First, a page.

Defendant's contention there was prosecutorial misconduct is without merit.

The State contends this issue was not preserved for review because defendant's motion for mistrial was not ruled upon. The State supports its contention by analogy between the present situation and that occurring when an objection is made and not ruled upon.

*248 When an objection to the admission of evidence is made and objecting counsel does not press the court for a ruling sustaining or overruling the objection, there is no error for review. Where a ruling on an objection is reserved and the trial court does not later rule sustaining or overruling the objection in a law action there is nothing for review because the objection is deemed waived. Harper v. Cedar Rapids Television Co., Inc., 244 N.W.2d 782, 786 (Iowa 1976) and authorities cited.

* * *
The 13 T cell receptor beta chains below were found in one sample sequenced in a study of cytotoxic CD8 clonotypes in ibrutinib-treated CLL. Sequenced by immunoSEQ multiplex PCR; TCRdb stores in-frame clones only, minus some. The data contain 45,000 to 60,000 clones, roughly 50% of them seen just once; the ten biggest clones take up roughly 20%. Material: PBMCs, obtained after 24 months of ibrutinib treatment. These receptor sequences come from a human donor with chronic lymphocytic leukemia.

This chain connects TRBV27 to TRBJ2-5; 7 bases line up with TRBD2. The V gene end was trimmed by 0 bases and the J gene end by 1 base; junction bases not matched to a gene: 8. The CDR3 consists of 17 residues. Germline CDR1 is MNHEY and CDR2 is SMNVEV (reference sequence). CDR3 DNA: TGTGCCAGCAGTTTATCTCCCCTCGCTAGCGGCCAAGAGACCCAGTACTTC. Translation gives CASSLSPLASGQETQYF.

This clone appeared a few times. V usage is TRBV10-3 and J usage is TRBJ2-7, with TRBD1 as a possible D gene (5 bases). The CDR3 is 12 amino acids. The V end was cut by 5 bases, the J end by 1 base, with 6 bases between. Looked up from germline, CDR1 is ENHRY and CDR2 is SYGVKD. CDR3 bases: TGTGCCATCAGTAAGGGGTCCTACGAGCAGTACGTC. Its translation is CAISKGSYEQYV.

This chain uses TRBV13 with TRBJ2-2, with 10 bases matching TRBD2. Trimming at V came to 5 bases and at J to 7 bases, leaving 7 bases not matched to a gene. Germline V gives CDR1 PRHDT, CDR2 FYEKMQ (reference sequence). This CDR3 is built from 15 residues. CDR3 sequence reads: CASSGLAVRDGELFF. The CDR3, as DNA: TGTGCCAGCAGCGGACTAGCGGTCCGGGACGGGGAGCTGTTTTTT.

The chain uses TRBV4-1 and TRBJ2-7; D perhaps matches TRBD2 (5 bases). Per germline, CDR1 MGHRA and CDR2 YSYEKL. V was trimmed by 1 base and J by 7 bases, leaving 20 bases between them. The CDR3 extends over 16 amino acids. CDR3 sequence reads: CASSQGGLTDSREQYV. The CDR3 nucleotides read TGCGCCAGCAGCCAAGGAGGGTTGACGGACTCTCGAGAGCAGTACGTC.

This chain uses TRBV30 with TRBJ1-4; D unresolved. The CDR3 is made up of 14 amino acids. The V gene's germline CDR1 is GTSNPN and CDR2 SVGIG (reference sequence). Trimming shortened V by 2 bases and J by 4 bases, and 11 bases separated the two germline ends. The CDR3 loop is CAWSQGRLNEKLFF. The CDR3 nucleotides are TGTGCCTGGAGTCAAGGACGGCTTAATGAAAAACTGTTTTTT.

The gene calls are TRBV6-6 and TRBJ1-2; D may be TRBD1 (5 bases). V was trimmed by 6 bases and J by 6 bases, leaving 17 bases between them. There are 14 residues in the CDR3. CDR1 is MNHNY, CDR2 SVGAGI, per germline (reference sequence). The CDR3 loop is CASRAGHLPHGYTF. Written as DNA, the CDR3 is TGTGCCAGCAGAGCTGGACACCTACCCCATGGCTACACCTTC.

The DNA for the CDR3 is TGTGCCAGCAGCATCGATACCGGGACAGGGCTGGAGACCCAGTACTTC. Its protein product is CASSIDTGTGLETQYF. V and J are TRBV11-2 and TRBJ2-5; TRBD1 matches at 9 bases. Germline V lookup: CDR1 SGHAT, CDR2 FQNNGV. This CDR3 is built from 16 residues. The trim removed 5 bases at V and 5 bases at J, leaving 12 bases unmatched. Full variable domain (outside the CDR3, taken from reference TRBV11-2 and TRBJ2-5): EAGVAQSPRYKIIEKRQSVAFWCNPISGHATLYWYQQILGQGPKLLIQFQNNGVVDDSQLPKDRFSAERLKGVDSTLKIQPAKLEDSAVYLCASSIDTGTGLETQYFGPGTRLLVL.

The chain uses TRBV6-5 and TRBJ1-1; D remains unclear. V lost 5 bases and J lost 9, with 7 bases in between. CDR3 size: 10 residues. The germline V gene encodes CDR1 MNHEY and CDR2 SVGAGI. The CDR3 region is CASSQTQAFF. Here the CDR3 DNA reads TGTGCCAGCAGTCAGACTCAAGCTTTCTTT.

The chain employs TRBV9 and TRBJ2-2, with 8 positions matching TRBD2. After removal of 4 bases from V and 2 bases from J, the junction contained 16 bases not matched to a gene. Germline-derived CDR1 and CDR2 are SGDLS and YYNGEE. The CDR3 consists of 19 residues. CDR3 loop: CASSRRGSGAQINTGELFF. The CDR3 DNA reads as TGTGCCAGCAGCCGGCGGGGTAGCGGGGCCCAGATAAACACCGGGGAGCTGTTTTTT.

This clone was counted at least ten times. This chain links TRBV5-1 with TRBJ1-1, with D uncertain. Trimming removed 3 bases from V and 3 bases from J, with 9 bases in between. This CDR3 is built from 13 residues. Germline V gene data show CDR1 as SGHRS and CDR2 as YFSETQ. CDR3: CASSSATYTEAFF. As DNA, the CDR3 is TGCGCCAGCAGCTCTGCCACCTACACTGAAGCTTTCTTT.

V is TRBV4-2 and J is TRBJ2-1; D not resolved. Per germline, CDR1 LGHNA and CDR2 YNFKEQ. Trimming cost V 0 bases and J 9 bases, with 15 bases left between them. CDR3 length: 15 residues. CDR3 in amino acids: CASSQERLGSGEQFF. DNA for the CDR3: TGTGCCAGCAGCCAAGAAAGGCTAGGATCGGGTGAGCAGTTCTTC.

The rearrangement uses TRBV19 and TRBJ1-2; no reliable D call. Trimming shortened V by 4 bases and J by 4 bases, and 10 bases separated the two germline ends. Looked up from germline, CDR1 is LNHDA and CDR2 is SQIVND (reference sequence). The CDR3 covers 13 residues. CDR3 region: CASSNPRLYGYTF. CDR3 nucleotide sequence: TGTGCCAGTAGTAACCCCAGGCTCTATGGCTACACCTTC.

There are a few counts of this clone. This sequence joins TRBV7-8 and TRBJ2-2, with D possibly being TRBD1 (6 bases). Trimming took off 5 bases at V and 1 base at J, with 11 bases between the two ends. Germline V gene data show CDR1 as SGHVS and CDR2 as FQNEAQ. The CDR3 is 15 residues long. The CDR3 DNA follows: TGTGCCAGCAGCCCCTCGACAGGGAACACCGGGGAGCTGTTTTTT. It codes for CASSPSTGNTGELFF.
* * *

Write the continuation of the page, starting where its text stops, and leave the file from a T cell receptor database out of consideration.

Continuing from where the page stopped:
Although the State's analogy is strong, we do not choose to decide this case on this basis for, as we have pointed out, defendant was not deprived of a fair trial because of any prosecutorial misconduct.

IV. The final question defendant seeks to present for consideration stems from the trial court's failure to instruct on second degree murder.

The problem is whether defendant preserved the alleged error for review since issues not raised in the trial court ordinarily cannot be effectively asserted on appeal. This rule applies when a defendant fails to preserve asserted error regarding the court's instructions. State v. Smith, 228 N.W.2d 111, 112 (Iowa 1975).

The transcript of the trial court proceedings discloses that on June 3, 1976, after both parties had rested, the court submitted to counsel a preliminary draft of instructions. June 4 the final draft of the instructions was submitted to counsel before arguments to the jury and opportunity was afforded both parties to make objections and take exceptions thereto. At that point defense counsel urged four objections to the instructions, none of which challenged the court's failure to instruct on second degree murder. Counsel did not take any exceptions to the court's failure to instruct on second degree murder at that time.